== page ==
Friday, December 20, 2013

freedom of speech or not

First the disclaimers: I have never watched Duck Dynasty. In fact, I watch absolutely none of the so-called reality TV shows as I find the whole concept abominable. To me trying to say a camera can follow people around, edit film for content, and then say this is reality is an oxymoron. It's cheap to make, has created a whole new bunch of celebrities, and it caters to the worst in human natures-- egos out of control, desire to reveal all to get attention, and that's true whether it's rednecks or glamorous society matrons.

But what is happening now is a cultural issue that really does come home to a lot of Americans on either side of a pretty big divide. It goes along with all the talk of a war on Christmas when it's one of the hugest commercial events in our country bringing in money for manufacturers, stores, restaurants, charities, and in short essential to keeping those dollars flowing. Whether someone says happy holidays or merry Christmas, it's all about giving or greed-- depending on how you see it. The fact that it's a very pagan holiday, with little to do with the one behind what is called Christianity, is lost to those looking for someone to turn them into martyrs-- minus the lions, of course.

Now the latest controversy to make the so-called conservative and religious right feel persecuted relates to a cable TV show. For those few people who don't read the papers and have no clue what i am talking about, the 67-year old patriarch in the show Duck Dynasty was interviewed by a magazine and in answering questions said some very crude things about sex, homosexuality, then went on to cover the damage Civil Rights have done to blacks.

Nothing unexpected (well other than the Civil Rights) for a fundamentalist believer in Christianity. He is necessarily a believer in heaven and hell which means rewards and punishment, but he wasn't really saying what God will do regarding what he sees as sin which he apparently knows a lot about before he got religion. He did go into graphic detail as to why he thought women were better for sex than men which made some wonder how he knew. His statements regarding Civil Rights fit right in with the Rush Limbaugh wing of the Republican party.

A&E suspended him while they think it over. Now exactly what their thinking was is hard to say. They must know liberals aren't watching that show. Some segment of the 12 million Americans who are watching it are going nuts over this affront to freedom of speech (when the Dixie Chicks said they were ashamed that the president came from Texas, freedom of speech wasn't the issue-- it was stomping on their records and threatening their lives).  Irony is too small a word for what is going on now but hypocrisy sounds good for it.

Coincidentally or maybe not, the publicity for the show has been phenomenal right before it starts its new season with threats and screams of persecution coming out in articles and even more so with comments on the articles. You can't buy this kind of publicity although some of it seems a little threatening so it's hard to say if they purposely did it, but hey they had to know who this guy was and what he stood for in terms of everything but maybe the Civil Rights part.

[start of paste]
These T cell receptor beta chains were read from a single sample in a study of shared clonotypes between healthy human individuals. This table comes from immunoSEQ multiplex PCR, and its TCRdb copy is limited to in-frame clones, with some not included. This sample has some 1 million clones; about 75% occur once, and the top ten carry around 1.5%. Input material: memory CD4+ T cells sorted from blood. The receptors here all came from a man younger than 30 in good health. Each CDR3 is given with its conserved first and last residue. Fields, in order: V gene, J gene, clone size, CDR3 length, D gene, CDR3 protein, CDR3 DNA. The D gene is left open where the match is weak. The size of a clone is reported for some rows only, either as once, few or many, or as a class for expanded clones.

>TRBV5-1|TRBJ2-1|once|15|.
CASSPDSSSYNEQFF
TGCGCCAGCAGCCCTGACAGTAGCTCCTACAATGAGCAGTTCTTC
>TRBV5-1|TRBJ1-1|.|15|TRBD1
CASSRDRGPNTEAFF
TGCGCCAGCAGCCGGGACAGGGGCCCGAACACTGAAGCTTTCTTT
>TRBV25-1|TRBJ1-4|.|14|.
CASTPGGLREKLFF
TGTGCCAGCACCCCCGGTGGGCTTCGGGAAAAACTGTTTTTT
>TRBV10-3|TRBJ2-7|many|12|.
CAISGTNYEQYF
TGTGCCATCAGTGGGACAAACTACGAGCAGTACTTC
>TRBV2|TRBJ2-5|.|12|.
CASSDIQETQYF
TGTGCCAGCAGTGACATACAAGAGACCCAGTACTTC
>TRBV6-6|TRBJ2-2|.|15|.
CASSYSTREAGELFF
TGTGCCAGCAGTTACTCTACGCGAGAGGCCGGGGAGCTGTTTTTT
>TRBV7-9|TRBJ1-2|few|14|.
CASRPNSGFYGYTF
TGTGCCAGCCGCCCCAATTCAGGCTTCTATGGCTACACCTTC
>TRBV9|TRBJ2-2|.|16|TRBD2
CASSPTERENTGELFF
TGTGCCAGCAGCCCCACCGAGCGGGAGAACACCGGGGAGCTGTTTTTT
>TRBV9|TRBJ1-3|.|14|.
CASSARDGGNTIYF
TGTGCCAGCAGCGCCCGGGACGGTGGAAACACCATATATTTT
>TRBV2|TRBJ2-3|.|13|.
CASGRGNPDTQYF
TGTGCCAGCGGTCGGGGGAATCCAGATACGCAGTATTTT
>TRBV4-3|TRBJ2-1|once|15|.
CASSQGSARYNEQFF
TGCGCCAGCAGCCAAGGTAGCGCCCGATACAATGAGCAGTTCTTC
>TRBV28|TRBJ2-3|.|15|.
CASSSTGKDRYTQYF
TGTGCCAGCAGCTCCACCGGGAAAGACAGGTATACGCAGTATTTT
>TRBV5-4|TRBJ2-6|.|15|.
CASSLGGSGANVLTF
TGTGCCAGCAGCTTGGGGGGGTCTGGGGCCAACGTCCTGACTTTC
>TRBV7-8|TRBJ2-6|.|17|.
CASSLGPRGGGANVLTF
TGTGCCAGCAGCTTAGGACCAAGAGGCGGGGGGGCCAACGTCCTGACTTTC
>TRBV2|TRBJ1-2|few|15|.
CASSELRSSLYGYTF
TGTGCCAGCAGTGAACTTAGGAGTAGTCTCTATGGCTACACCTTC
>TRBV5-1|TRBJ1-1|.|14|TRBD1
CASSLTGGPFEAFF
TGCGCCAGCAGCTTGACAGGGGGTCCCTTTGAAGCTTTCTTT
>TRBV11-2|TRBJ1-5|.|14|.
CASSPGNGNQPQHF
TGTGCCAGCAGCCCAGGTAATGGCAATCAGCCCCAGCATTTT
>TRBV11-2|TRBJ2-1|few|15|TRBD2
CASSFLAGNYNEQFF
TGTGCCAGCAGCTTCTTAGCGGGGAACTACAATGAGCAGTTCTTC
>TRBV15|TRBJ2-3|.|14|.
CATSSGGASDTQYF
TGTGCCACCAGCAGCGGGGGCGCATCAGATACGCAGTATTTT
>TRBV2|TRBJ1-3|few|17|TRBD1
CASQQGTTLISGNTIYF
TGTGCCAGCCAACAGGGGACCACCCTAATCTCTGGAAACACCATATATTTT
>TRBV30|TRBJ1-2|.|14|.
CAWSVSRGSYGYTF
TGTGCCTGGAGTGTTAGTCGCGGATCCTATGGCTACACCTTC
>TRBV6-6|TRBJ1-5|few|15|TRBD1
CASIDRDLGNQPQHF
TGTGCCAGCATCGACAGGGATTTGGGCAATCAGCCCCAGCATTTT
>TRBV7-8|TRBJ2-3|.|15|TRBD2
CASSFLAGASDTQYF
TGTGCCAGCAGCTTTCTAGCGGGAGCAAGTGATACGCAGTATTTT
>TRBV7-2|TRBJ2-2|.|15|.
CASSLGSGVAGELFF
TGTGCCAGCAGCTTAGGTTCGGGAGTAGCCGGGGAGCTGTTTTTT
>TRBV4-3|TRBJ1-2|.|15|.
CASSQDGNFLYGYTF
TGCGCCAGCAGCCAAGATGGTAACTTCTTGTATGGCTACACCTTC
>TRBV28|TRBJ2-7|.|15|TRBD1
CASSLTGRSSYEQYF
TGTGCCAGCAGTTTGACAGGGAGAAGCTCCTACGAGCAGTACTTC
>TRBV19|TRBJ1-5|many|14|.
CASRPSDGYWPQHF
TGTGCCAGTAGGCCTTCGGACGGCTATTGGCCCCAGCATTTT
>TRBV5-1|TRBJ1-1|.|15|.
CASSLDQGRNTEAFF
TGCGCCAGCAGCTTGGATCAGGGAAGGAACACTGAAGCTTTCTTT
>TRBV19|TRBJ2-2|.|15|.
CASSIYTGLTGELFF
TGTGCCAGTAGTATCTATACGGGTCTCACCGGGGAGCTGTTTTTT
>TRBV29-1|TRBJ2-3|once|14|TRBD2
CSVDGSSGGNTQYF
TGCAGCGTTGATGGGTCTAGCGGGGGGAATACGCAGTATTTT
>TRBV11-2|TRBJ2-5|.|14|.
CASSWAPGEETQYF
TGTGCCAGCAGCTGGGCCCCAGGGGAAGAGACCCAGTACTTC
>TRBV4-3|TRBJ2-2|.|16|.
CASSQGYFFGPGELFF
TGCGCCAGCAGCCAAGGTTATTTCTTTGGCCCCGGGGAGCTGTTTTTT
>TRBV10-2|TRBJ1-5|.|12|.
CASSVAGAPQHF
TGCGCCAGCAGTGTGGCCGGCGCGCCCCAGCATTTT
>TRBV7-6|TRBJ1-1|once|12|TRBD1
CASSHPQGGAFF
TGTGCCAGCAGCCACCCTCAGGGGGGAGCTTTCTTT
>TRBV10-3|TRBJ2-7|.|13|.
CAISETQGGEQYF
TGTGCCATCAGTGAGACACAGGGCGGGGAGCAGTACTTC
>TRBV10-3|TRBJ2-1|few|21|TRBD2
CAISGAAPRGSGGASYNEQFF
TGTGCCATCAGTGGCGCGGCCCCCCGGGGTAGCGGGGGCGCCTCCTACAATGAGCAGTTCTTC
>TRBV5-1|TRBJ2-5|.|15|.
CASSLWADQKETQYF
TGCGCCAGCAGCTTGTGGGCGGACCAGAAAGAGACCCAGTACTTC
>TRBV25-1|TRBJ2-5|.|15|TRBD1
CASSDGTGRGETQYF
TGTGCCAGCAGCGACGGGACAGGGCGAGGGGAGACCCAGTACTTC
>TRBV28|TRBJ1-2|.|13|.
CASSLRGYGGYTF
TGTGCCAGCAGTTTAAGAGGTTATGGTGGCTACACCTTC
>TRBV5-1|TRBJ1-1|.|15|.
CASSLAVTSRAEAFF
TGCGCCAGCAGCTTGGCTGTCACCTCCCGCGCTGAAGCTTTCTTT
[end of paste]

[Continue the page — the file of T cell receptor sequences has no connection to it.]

So to start, here's a fact: freedom of speech has always had consequences. Alec Baldwin didn't do an interview, just got caught on camera with a gay slur and he was off MSNBC. Martin Bashir slurred Sarah Palin and he lost his show. It's cost a lot of people careers because with freedom of speech comes how others see it. That's just reality and part of responsibility to accept that even when I write something here. I mentioned the Dixie Chicks, but the far right has been boycotting whole long lists of people based on one thing-- what they said.

How righties will deal with a potential boycott, I don't know because if they boycott A&E, they can't watch Duck Dynasty; but maybe the family behind Duck Dynasty will try to take their show to Fox and I guess Glenn Beck wants them for his network Blaze, which who knows where that is but probably righties know.

Whether he should have been suspended is another question as that's an economic one for all these shows. Which hurts them more? I gather a lot of people from all groups were watching this show. From what I can tell from clips, which have come out since, the show never was appealing to the Friday at the opera crowd (I'm not in that bunch either) but rather to those who like to see rowdiness, things getting blown up, and four cool looking guys being big and rough with their religion thrown in to make it all seem righteous.

To me his comments about Civil Rights were damaging, common to the right for thinking, and mostly ignorant with no clue what went on beyond his own borders. How he could think blacks were better off in separate schools, kept out of certain restaurants and motels, forced to the back of the bus, not permitted to marry whites, kept out of better jobs, finding it hard to vote, that's a mystery. Jim Crow laws were really intended to protect them in his world view, I guess.

This guy obviously lives in a bubble that fits his beliefs and 12 million Americans were being influenced by his view or was it they already had it? The media is having a field day with it as expected and some of the right wing talking heads are using it to gain favor with those 12 million fans. Christians are feeling abused and persecuted. Nothing new in any of it as this is the divide that shows up time and again in our country.

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